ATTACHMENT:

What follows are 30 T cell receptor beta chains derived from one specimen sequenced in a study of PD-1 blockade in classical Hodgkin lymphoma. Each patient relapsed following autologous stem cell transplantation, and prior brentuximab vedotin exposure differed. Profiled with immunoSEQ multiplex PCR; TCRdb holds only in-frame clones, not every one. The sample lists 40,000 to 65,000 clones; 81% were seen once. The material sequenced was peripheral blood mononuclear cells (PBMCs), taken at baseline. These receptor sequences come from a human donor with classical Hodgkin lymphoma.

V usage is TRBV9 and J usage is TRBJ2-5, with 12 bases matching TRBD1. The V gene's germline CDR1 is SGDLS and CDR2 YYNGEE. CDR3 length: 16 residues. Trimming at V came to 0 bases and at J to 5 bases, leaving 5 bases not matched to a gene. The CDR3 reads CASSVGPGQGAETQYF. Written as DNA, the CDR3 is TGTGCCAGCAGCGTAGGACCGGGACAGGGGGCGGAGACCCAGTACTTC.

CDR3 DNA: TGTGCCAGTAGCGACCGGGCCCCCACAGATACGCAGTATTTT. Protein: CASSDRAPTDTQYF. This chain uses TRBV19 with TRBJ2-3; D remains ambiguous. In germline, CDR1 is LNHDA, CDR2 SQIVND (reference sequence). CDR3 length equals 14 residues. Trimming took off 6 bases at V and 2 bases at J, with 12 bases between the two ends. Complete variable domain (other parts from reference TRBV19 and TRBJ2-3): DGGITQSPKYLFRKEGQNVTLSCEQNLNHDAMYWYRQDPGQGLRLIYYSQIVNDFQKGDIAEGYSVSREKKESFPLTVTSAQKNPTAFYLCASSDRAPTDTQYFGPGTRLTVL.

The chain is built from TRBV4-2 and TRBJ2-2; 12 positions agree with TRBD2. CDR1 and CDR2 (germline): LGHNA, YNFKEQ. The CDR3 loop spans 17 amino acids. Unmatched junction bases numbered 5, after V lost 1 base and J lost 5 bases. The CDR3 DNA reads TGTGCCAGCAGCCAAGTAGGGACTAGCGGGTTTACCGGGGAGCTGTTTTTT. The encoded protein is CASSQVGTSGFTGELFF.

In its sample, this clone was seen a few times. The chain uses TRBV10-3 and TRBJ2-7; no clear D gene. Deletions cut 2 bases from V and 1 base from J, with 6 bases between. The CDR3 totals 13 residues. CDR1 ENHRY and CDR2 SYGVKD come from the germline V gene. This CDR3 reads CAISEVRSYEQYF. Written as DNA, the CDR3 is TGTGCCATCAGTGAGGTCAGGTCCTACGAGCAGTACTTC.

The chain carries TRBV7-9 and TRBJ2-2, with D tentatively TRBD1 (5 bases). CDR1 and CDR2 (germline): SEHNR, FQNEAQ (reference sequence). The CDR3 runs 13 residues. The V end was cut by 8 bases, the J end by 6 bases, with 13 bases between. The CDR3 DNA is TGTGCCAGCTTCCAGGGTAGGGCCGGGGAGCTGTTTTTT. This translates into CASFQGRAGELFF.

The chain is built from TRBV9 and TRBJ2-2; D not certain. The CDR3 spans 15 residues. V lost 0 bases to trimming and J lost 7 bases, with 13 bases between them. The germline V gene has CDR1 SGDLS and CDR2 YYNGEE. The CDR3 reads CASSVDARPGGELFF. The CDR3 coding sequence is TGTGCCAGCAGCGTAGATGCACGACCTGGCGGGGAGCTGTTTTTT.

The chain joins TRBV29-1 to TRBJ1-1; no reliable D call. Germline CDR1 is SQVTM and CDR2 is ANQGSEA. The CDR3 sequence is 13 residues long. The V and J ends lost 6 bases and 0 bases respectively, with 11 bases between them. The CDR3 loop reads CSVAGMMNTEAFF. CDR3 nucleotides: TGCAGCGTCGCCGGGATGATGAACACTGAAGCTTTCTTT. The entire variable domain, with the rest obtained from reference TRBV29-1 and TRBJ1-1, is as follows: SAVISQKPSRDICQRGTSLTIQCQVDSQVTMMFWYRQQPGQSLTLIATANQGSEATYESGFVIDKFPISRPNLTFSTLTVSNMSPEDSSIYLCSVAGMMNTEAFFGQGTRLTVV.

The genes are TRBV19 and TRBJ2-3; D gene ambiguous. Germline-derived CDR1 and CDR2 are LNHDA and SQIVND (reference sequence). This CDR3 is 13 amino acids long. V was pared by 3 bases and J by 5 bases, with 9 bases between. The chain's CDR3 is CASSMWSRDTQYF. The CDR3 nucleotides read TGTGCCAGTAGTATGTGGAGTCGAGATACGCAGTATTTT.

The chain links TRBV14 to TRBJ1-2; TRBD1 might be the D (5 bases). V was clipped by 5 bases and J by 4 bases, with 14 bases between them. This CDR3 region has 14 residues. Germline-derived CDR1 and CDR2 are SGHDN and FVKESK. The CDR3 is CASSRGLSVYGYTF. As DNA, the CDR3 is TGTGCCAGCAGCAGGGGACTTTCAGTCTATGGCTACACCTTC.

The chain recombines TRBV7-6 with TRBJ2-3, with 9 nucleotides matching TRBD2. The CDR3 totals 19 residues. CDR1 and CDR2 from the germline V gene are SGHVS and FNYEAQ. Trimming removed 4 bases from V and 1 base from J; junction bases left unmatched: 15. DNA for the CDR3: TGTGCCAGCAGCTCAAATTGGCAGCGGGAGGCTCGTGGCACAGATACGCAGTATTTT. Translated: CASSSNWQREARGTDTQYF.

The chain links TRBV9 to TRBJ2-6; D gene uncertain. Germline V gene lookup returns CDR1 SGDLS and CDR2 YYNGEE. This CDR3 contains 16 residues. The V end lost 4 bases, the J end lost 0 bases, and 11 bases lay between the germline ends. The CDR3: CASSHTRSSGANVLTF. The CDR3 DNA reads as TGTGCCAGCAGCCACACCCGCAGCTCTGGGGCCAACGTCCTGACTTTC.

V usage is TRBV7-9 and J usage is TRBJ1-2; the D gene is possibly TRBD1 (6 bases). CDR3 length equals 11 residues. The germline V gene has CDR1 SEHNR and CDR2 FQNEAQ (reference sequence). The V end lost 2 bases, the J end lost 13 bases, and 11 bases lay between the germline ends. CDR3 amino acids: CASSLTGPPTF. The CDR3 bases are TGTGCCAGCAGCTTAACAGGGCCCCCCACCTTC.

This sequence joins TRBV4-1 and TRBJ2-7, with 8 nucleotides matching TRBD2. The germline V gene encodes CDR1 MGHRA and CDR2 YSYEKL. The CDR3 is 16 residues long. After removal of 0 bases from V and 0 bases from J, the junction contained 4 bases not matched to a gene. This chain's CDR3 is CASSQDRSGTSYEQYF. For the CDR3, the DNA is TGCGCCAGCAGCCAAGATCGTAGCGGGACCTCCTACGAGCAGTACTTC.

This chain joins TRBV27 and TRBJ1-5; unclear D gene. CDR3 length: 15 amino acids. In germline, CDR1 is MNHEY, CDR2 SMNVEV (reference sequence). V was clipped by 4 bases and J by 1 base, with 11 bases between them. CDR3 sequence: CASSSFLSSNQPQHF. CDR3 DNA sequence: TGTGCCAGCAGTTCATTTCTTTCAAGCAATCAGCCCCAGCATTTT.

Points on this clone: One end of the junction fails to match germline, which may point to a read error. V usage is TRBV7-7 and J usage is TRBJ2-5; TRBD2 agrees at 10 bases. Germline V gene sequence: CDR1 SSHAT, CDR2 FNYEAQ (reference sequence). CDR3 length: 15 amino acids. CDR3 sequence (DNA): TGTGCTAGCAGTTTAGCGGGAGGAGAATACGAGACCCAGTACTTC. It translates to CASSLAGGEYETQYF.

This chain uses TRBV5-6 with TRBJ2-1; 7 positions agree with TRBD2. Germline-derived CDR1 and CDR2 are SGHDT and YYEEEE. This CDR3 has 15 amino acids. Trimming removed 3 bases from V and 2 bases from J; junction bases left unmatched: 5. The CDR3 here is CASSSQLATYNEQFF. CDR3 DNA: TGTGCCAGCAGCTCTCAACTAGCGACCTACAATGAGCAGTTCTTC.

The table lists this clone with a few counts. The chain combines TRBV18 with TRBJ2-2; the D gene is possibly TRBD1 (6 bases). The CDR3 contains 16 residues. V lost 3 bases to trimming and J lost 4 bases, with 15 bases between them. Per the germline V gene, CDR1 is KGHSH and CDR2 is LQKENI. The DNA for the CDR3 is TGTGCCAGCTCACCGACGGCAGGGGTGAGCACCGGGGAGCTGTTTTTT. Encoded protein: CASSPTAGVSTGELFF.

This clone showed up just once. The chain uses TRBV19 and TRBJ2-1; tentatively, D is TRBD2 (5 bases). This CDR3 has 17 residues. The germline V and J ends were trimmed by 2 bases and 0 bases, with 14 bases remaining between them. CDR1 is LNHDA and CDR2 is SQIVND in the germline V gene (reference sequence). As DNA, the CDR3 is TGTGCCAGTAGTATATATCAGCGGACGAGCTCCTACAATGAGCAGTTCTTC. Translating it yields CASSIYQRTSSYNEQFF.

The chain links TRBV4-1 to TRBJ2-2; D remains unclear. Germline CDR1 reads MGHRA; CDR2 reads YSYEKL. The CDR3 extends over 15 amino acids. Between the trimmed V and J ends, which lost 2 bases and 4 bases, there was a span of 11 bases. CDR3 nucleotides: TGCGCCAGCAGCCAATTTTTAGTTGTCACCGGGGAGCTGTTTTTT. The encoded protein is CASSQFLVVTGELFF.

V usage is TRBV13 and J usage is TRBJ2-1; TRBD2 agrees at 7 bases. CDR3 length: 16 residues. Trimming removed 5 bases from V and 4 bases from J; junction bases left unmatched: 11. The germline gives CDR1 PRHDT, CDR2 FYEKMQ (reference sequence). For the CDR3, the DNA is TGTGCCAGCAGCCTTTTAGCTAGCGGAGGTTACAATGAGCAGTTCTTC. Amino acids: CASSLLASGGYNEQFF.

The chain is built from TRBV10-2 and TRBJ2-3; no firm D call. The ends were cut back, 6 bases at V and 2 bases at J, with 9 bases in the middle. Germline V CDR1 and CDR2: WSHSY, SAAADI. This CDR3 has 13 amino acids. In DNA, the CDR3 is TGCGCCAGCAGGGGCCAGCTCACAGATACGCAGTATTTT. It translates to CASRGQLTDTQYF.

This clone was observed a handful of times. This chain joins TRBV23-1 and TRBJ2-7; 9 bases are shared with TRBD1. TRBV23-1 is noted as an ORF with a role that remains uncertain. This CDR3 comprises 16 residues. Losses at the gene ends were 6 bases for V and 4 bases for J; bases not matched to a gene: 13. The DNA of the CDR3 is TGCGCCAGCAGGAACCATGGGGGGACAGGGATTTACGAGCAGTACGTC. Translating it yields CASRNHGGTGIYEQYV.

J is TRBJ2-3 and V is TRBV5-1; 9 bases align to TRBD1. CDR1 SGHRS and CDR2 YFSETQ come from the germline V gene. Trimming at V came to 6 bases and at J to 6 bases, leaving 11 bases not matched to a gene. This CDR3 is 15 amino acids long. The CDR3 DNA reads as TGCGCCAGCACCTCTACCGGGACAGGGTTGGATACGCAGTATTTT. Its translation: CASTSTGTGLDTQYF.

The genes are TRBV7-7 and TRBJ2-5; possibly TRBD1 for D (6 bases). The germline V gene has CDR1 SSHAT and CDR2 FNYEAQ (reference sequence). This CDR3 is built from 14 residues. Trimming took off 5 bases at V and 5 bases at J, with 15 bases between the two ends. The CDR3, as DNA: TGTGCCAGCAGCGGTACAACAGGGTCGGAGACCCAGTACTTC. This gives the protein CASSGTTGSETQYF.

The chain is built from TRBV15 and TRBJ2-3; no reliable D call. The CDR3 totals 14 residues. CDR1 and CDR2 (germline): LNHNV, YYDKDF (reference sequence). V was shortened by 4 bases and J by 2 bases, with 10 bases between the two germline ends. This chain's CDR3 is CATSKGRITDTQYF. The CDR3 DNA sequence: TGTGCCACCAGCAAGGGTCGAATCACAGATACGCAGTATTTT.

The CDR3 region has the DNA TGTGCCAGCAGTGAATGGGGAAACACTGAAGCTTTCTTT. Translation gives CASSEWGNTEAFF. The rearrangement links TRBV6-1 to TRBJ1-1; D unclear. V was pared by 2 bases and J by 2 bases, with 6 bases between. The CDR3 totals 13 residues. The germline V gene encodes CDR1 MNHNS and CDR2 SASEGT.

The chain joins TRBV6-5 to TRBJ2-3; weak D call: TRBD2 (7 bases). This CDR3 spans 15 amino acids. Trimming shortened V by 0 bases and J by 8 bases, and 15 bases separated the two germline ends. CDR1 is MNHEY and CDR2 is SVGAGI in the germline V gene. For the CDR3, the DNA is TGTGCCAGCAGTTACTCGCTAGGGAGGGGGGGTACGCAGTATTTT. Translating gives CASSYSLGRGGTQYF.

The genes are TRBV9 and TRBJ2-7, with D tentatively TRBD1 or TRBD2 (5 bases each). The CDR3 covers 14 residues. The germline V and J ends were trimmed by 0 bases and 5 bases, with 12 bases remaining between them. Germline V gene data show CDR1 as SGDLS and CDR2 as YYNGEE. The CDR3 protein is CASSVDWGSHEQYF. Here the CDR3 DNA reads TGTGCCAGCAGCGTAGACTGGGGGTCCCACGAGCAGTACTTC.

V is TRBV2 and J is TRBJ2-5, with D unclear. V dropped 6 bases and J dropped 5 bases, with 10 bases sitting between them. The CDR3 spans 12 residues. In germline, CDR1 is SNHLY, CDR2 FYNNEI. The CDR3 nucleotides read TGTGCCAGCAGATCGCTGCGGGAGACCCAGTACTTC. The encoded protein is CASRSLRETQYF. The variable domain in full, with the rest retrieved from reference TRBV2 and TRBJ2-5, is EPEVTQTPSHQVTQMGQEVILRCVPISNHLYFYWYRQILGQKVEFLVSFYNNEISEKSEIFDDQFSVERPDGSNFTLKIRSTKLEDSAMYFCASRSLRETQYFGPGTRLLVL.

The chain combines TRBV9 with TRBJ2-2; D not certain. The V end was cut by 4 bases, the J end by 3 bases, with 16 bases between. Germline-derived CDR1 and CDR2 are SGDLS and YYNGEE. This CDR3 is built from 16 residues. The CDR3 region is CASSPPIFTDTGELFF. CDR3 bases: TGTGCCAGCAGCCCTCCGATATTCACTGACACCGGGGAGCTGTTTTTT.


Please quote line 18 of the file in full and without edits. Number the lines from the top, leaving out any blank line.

The table lists this clone with a few counts. The chain combines TRBV18 with TRBJ2-2; the D gene is possibly TRBD1 (6 bases). The CDR3 contains 16 residues. V lost 3 bases to trimming and J lost 4 bases, with 15 bases between them. Per the germline V gene, CDR1 is KGHSH and CDR2 is LQKENI. The DNA for the CDR3 is TGTGCCAGCTCACCGACGGCAGGGGTGAGCACCGGGGAGCTGTTTTTT. Encoded protein: CASSPTAGVSTGELFF.